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You Employ Your Child
First, let's be clear. I work in my family business, but I am an adult, so I am treated just like a normal employee. However, if you, for example, run a family restaurant and want to hire your children under 18 to work for you, there are some tax benefits. But first, you should check with your state for rules on how many hours minors can work (in non-agricultural jobs) and reference the Fair Labor Standards Act for information on limitations on the kinds of work children can perform.
"This is an often overlooked or under-utilized strategy. Paying your children for true services they provide in your business can be a powerful tax-saving tool," says Cathi Reed, Block Advisors Regional Director. "If you are a sole-proprietorship or single member LLC, and the child is less than 18 years of age, the business is not required to withhold FICA or payroll taxes. The child can use his or her standard deduction against income you pay."
You Hire Your Parent
Oh dear. If you are brave enough to do this, know that you will need to pay Social Security and Medicare taxes on your parent's wages and make the appropriate withholdings, but you don't have to pay unemployment taxes. Now all you have to do is convince your parent that you are the boss. Have fun with that!
Is Hiring Family Members Worth It For The Tax Benefits?
"There are some positive tax advantages to hiring family members. It's important to treat a family member like any other employee. Hiring your children can result in substantial savings for businesses. Make sure your child has real, age-appropriate work to do and a reasonable pay rate, comparable to other employees. Consult with a Block Advisors small business certified tax pro to ensure that you are complying with all requirements," advises Reed. "Block Advisors, a team within H&R Block, is dedicated to meeting the tax, bookkeeping and payroll needs of small business owners year-round. To start working with the tax experts at Block Advisors, visit blockadvisors.com."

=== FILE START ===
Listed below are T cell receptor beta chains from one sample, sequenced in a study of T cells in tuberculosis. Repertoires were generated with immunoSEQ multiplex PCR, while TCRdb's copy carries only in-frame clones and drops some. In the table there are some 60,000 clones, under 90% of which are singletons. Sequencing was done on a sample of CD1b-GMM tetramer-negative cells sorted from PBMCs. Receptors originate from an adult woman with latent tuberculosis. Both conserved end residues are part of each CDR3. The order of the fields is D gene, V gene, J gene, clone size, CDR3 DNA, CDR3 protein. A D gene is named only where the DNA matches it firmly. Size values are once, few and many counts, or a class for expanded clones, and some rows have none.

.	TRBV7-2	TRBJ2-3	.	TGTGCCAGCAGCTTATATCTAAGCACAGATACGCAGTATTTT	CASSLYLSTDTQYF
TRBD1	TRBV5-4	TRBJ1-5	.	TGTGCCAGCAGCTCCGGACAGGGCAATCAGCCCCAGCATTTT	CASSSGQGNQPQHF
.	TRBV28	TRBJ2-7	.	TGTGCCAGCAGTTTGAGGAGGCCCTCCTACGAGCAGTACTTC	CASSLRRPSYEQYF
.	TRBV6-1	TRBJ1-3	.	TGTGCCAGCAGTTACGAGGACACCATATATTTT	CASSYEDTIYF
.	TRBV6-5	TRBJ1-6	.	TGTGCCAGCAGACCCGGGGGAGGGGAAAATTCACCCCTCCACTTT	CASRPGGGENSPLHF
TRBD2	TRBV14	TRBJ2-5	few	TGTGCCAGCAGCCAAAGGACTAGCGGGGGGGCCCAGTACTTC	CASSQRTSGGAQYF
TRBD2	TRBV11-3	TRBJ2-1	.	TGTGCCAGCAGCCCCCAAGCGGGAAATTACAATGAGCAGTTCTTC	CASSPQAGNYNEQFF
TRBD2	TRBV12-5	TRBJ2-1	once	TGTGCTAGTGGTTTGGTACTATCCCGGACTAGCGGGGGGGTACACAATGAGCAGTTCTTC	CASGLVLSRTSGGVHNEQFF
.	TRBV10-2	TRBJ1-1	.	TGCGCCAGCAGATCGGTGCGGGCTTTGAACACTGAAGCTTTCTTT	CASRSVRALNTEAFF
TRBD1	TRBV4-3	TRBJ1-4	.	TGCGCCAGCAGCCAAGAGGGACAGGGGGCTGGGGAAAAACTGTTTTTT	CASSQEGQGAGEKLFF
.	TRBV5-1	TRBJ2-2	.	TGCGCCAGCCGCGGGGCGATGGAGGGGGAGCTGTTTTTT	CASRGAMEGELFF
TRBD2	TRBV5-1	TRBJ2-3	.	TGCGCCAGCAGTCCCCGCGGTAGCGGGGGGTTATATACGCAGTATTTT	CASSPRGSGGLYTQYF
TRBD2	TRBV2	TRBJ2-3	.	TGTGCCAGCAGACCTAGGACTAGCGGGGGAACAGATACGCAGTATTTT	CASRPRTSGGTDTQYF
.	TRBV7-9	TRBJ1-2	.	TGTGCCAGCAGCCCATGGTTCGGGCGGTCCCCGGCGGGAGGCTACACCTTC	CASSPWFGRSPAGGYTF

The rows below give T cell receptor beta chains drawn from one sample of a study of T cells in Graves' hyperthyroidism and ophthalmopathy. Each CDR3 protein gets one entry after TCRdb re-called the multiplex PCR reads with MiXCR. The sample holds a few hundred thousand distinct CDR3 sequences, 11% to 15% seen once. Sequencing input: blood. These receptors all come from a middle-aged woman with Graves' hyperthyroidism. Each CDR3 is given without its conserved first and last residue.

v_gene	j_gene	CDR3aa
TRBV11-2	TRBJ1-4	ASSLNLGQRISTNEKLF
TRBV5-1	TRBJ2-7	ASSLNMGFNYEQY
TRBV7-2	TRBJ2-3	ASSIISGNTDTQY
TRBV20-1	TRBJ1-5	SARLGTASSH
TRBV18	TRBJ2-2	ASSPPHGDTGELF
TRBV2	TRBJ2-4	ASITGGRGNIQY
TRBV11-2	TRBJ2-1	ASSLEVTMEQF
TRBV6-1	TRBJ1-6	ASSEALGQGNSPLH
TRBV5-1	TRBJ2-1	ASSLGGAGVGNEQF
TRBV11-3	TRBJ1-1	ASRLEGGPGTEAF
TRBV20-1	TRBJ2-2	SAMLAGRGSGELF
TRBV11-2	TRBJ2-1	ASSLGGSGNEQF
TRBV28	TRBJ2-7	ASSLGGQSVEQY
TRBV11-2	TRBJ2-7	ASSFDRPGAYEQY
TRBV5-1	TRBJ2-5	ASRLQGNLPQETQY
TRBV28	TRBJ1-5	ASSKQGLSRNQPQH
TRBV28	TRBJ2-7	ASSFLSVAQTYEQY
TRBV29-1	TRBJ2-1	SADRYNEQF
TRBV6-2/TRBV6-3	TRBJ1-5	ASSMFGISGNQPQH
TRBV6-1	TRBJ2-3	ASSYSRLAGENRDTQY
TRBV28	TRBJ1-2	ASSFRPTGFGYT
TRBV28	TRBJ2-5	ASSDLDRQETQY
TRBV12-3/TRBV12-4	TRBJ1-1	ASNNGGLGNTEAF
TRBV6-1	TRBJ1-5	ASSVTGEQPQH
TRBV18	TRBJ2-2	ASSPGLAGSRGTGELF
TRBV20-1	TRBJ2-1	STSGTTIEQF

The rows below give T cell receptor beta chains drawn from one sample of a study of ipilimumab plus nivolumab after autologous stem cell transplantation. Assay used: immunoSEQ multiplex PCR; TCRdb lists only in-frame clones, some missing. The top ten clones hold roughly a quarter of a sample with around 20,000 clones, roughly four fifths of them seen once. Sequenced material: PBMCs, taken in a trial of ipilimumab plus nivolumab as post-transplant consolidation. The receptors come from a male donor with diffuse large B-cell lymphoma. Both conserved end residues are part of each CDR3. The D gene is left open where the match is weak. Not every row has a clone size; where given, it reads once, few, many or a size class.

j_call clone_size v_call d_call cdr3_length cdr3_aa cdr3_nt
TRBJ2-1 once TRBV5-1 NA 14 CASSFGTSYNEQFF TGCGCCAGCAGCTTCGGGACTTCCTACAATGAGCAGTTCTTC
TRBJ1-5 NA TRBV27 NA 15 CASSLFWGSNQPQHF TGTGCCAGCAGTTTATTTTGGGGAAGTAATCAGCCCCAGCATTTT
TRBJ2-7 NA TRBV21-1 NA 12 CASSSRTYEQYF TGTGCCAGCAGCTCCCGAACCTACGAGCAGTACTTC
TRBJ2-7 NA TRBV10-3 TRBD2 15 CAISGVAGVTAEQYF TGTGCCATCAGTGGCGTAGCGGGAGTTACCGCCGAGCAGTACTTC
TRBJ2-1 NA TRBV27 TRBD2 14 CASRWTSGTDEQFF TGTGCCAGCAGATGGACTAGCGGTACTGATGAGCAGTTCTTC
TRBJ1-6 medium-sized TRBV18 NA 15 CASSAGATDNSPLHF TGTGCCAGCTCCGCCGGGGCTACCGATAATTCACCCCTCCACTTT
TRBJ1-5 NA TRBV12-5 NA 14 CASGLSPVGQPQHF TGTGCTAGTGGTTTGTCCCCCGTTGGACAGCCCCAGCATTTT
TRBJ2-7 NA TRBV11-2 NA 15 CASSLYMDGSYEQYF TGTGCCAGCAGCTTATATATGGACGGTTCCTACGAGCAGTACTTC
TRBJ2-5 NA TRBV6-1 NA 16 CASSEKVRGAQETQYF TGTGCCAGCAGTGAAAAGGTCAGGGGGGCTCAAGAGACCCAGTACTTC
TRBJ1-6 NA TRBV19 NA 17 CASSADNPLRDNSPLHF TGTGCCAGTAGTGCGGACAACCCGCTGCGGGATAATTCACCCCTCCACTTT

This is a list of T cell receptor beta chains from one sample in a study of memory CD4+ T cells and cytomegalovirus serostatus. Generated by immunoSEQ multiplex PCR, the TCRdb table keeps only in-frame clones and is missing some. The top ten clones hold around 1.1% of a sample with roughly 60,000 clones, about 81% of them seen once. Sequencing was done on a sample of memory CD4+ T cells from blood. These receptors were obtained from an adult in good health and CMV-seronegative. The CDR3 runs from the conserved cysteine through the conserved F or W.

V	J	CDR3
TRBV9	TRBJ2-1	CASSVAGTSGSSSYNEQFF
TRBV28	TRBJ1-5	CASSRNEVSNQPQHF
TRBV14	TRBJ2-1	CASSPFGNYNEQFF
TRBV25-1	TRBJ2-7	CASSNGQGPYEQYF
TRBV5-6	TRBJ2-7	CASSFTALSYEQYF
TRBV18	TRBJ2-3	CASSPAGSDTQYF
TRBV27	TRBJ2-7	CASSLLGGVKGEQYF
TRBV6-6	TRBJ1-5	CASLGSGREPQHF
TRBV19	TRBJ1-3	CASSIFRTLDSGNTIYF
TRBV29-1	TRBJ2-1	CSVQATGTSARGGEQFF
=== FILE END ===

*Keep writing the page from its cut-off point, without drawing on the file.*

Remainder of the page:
In my opinion, you should not hire a family member solely because of the tax benefits. You should always hire based on whether that person is right for the job and keep in mind how this hire could materially impact your relationship with that person and others in your family. Finally, as I mentioned, make sure you have a tax professional on your team when making these determinations. As you can see, things can get a little tricky!
*All details were sourced from IRS.gov and blockadvisors.com